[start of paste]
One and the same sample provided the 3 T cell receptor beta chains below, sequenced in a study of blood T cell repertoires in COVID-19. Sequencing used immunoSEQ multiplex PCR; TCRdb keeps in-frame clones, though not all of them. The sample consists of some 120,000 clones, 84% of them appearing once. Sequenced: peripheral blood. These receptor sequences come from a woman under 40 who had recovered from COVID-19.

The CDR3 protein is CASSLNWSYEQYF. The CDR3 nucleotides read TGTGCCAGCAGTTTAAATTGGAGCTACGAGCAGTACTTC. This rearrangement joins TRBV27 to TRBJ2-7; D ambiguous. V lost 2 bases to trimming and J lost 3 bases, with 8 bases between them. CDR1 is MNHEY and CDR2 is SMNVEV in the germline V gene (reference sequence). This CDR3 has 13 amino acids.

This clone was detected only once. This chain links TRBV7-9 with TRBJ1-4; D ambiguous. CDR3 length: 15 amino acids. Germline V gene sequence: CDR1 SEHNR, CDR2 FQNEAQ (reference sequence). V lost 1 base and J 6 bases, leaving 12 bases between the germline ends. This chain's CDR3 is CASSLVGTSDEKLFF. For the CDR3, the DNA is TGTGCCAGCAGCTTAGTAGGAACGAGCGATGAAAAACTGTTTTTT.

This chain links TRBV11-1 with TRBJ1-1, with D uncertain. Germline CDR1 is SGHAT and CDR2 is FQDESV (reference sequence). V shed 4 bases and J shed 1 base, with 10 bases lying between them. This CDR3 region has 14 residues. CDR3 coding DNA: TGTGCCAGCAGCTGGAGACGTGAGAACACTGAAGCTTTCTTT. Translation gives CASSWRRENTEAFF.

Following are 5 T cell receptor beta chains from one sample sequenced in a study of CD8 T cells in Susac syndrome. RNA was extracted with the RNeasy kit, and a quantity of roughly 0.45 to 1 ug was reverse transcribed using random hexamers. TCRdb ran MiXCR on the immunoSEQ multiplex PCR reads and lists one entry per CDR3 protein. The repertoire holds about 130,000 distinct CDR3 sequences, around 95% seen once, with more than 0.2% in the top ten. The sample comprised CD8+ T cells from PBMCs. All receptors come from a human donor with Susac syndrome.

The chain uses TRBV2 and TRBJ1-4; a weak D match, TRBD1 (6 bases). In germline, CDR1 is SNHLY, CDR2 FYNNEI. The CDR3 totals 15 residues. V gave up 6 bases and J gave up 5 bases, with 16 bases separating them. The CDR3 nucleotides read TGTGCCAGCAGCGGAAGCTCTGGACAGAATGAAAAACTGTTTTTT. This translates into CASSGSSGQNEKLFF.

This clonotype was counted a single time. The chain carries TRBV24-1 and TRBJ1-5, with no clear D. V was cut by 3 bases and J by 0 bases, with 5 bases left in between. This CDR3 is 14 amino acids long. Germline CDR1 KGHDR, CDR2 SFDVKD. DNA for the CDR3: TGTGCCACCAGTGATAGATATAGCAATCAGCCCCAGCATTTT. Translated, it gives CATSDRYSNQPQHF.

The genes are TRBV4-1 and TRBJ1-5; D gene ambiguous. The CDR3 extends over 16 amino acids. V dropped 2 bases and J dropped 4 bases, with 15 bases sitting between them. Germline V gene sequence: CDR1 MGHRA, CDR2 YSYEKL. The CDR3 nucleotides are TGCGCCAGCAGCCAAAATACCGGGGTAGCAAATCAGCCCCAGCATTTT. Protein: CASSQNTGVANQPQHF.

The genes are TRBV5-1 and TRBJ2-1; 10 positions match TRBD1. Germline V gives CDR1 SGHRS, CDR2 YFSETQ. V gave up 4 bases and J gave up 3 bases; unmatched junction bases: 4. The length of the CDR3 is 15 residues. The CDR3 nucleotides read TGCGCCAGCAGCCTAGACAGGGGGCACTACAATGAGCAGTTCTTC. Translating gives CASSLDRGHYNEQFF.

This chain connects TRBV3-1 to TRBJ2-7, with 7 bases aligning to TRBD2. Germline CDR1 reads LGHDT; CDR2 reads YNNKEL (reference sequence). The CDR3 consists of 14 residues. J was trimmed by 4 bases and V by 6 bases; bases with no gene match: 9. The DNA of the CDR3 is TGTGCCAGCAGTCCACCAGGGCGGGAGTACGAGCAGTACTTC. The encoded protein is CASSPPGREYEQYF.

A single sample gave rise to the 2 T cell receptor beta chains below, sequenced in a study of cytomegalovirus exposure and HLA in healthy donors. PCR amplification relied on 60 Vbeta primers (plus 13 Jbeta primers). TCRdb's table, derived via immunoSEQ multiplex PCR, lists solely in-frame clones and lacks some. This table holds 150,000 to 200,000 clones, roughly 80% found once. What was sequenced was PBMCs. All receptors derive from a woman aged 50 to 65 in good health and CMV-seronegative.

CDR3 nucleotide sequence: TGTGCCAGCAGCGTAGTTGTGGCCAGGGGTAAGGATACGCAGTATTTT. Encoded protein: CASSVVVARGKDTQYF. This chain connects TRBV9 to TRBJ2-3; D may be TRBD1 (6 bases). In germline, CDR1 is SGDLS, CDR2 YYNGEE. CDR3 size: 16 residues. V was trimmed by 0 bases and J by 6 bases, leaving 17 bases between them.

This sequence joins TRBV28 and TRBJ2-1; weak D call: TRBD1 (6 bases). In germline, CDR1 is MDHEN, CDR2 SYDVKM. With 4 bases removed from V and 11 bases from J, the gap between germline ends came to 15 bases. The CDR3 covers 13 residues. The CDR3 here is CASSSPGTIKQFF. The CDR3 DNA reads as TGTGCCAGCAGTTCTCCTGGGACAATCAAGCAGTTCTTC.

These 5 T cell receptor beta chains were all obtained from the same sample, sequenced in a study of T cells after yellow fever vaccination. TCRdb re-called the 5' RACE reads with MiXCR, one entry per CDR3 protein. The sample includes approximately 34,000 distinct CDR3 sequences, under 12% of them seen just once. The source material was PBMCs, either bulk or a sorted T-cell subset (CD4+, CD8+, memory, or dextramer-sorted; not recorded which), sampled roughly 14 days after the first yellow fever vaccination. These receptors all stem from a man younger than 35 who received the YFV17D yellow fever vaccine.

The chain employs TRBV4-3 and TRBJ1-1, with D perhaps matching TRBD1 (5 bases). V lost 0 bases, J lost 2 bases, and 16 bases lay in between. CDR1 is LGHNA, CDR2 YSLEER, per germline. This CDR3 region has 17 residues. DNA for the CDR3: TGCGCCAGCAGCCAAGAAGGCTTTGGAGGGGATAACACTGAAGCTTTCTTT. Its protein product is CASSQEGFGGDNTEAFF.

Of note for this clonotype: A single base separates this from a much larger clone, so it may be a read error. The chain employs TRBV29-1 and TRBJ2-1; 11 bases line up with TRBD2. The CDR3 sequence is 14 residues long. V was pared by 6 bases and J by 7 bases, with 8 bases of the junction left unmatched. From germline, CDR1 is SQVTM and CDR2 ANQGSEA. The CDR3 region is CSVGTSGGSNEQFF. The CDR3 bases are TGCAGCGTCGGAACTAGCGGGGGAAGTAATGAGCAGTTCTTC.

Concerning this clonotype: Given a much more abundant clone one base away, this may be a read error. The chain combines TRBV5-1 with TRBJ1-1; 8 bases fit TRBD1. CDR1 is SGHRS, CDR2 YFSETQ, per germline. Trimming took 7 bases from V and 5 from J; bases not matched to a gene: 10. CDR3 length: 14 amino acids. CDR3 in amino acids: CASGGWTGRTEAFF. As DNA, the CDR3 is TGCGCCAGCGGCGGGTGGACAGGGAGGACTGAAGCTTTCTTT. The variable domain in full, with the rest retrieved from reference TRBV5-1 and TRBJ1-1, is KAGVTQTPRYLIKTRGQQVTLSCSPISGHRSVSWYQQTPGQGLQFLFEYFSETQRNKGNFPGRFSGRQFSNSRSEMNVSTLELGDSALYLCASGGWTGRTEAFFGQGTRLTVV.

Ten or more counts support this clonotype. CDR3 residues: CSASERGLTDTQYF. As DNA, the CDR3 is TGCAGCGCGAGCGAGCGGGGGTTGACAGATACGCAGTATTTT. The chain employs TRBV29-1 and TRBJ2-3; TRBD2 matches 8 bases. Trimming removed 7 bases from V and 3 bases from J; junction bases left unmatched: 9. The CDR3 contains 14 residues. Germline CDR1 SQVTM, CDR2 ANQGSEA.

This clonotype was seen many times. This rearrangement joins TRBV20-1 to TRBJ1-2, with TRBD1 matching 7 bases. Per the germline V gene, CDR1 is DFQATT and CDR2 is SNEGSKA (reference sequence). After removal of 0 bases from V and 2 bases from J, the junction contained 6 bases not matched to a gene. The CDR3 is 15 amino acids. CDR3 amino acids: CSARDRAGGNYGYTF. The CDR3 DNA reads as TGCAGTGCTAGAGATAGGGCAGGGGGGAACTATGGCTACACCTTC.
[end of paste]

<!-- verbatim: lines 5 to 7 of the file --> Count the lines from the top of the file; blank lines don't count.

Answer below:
Following are 5 T cell receptor beta chains from one sample sequenced in a study of CD8 T cells in Susac syndrome. RNA was extracted with the RNeasy kit, and a quantity of roughly 0.45 to 1 ug was reverse transcribed using random hexamers. TCRdb ran MiXCR on the immunoSEQ multiplex PCR reads and lists one entry per CDR3 protein. The repertoire holds about 130,000 distinct CDR3 sequences, around 95% seen once, with more than 0.2% in the top ten. The sample comprised CD8+ T cells from PBMCs. All receptors come from a human donor with Susac syndrome.

The chain uses TRBV2 and TRBJ1-4; a weak D match, TRBD1 (6 bases). In germline, CDR1 is SNHLY, CDR2 FYNNEI. The CDR3 totals 15 residues. V gave up 6 bases and J gave up 5 bases, with 16 bases separating them. The CDR3 nucleotides read TGTGCCAGCAGCGGAAGCTCTGGACAGAATGAAAAACTGTTTTTT. This translates into CASSGSSGQNEKLFF.

This clonotype was counted a single time. The chain carries TRBV24-1 and TRBJ1-5, with no clear D. V was cut by 3 bases and J by 0 bases, with 5 bases left in between. This CDR3 is 14 amino acids long. Germline CDR1 KGHDR, CDR2 SFDVKD. DNA for the CDR3: TGTGCCACCAGTGATAGATATAGCAATCAGCCCCAGCATTTT. Translated, it gives CATSDRYSNQPQHF.